LinkedIn today launched a developer platform with new APIS and social plugins that can be easily added to any site.

While social networks like Facebook and Twitter opened their platforms up to developers quite some time ago, LinkedIn is only just beginning to enter the playing field — perhaps owing to its somewhat less social, more professional nature.

The new plugins are easily embeddable with a few lines of JavaScript, making them accessible to anyone capable of making changes to their site, not just developers.

linkedindev LinkedIn launches developer platform, social plugins

LinkedIn’s Share button plugin is one of these new plugins, which will start showing up alongside the ubiquitous Facebook and Twitter sharing buttons on many sites. LinkedIn’s button comes several months before Google’s own +1 enters the fray.

Several of the new plugins embed information found on LinkedIn into sites, such as your member profile and company profile. These will join the Facebook profiles found in many personal sites, while the Company Insider plugin is for enhancing content and will display recent news and insights on a company alongside a blog post (for example) that covers them.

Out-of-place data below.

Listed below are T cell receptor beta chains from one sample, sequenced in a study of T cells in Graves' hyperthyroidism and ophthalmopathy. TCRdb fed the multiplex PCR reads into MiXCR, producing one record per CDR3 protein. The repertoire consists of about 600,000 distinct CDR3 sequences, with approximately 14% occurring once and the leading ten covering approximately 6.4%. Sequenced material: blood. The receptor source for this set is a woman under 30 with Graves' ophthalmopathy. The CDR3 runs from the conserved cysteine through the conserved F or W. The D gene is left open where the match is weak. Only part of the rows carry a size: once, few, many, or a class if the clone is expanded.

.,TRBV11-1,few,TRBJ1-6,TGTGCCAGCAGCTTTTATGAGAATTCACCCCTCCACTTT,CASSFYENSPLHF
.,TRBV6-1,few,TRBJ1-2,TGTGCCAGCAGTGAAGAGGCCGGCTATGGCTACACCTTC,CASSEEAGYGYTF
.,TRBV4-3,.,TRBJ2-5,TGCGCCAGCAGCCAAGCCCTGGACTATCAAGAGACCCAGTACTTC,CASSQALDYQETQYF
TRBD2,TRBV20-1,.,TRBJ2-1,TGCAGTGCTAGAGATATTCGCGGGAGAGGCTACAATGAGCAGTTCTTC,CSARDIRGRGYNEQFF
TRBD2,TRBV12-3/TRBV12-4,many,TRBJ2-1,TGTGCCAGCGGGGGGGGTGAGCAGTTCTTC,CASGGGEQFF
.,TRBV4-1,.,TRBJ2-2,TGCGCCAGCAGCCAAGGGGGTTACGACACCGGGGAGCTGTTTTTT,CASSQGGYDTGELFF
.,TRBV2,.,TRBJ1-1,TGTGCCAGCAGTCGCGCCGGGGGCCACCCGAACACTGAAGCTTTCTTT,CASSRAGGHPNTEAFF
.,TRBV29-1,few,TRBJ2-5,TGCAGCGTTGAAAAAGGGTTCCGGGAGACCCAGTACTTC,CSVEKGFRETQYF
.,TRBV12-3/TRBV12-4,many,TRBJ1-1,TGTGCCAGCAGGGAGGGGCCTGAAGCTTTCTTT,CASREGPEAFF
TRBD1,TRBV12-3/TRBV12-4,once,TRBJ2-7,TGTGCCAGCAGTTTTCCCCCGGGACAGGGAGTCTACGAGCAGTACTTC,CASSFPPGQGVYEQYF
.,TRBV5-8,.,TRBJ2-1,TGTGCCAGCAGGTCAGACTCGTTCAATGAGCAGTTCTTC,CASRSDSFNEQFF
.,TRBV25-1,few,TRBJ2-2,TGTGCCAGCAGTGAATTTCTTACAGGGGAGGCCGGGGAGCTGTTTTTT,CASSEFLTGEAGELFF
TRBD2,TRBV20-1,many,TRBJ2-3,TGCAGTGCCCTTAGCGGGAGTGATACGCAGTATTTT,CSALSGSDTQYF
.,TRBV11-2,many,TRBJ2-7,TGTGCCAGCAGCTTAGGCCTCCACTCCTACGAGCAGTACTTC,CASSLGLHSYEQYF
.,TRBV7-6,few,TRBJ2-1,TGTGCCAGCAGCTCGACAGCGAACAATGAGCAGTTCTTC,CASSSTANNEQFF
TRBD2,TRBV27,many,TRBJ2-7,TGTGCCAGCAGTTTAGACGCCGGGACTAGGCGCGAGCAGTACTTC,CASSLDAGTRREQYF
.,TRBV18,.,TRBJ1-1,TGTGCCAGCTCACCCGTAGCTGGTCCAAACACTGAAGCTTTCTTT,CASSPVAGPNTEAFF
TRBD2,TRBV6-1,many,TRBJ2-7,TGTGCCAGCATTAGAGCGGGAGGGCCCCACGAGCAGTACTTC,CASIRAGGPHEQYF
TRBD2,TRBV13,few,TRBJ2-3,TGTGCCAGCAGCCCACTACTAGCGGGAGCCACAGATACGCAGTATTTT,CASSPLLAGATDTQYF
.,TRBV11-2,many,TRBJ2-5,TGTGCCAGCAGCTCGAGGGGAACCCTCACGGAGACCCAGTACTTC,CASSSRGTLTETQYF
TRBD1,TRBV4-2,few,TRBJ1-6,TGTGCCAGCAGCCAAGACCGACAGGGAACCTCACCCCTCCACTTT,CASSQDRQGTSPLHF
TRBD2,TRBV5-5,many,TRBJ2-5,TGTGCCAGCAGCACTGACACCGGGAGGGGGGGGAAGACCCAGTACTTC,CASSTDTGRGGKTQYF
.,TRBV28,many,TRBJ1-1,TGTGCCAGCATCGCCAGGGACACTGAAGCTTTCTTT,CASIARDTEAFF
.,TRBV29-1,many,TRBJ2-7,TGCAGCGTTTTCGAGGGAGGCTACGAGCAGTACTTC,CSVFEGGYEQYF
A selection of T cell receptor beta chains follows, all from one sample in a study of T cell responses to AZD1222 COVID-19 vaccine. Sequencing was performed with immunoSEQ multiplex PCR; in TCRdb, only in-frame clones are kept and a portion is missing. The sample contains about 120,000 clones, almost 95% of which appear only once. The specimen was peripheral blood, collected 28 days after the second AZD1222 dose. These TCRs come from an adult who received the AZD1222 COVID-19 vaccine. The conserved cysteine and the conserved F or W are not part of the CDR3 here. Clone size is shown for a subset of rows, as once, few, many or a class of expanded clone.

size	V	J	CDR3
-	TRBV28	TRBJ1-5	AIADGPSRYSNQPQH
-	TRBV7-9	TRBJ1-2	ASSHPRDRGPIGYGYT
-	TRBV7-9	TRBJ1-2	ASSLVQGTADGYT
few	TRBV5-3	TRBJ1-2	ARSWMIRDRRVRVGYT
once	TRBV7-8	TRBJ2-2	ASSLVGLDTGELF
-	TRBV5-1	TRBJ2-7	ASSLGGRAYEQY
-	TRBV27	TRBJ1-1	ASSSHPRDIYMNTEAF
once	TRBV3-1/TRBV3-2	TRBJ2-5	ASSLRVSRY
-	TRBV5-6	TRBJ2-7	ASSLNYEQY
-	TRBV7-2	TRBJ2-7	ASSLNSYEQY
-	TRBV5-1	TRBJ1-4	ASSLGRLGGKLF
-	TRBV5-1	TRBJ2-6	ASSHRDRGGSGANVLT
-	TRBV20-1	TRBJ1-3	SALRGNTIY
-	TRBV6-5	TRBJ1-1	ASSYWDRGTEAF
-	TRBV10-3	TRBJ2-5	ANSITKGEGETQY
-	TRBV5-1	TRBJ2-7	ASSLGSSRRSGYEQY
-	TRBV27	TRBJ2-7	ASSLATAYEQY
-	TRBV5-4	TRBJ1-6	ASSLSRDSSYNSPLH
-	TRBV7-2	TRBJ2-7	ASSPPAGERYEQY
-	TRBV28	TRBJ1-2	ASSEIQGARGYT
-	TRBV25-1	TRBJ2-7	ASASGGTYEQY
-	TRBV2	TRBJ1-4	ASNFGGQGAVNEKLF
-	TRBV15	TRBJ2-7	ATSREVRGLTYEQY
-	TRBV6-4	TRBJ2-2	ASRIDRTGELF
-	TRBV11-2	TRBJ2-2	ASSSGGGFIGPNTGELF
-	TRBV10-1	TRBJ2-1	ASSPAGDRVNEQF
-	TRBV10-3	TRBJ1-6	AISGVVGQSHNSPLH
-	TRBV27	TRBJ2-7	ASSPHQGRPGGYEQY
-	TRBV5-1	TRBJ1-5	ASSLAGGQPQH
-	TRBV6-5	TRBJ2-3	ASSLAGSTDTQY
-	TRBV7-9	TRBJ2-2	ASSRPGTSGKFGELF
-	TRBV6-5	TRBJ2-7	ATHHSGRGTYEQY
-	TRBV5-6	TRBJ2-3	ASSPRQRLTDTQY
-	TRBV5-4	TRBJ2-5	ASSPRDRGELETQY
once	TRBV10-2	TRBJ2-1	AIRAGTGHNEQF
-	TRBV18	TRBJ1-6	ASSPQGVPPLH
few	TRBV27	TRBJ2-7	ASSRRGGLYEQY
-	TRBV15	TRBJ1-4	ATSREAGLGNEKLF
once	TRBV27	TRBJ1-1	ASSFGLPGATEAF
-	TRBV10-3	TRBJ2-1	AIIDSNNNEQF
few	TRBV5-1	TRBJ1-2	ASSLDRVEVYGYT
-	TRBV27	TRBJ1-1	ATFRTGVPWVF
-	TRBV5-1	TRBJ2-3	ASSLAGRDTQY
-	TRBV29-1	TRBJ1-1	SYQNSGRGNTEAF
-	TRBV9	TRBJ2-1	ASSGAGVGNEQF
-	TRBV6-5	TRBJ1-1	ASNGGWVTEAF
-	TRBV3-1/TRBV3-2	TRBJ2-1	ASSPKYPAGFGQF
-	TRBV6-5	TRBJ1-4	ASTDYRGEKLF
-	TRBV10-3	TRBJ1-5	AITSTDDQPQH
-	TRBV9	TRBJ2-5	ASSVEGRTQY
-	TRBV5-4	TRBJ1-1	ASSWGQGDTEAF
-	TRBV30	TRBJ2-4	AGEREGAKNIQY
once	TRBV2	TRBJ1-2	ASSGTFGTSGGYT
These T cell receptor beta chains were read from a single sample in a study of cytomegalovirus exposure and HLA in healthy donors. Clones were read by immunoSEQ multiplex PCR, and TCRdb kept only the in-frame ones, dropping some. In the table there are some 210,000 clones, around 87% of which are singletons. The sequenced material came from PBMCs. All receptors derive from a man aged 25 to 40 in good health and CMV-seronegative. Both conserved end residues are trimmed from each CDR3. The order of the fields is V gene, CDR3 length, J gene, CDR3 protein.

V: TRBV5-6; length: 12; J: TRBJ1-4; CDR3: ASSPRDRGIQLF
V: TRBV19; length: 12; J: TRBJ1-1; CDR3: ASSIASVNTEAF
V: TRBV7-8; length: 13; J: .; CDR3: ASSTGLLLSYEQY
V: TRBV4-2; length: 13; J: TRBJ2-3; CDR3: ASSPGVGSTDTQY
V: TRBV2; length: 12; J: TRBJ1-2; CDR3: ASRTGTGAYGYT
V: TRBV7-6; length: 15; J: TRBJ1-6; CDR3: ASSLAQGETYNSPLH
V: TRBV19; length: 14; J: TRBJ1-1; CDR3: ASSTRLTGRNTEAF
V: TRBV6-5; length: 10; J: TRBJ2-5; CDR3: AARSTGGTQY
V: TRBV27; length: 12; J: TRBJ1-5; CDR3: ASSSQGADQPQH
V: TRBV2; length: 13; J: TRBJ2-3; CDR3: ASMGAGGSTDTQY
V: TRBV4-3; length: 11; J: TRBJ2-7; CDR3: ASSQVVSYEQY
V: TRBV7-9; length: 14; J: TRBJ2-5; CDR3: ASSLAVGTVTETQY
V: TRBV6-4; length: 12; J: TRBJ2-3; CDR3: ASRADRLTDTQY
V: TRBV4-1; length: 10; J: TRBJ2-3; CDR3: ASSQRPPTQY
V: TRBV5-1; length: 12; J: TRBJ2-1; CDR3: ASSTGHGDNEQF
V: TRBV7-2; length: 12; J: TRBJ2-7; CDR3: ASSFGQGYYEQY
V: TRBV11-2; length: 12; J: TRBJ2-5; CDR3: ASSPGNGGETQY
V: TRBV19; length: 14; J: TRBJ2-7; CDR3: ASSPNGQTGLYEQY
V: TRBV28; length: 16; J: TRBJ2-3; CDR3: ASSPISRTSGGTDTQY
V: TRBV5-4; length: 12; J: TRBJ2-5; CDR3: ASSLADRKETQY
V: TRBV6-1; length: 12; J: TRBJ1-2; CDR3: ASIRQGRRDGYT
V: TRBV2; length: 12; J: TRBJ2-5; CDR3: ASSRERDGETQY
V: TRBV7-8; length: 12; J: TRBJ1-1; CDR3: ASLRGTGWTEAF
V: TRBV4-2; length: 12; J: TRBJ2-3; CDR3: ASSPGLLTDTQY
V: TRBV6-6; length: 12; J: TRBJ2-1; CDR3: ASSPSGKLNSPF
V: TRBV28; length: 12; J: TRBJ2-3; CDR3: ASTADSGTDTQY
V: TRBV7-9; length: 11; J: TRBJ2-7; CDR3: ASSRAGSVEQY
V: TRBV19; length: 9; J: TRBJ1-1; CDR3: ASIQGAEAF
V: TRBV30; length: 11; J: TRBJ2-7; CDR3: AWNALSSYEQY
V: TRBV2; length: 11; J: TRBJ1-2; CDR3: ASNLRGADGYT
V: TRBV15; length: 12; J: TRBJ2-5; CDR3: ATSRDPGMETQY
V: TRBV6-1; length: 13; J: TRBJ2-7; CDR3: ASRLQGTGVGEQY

What’s really interesting is the official launch of LinkedIn’s OAuth API which has just been through a month-long beta test with third-party developers. Facebook, Twitter and Google have had a great degree of success in convincing web app developers to use their platform to handle authentication, and it saves users plenty of time.

LinkedIn will fill a crucial gap among credible OAuth providers — I’m always loathe to use my Facebook account to log into business-oriented apps and I imagine there are plenty of others out there who’d much rather log in with LinkedIn in those cases.

It’ll be interesting to see how soon we see LinkedIn’s plugins appearing on the web’s most popular sites. Though they’re late to the party, they fill a specific niche and so I expect them to do quite well.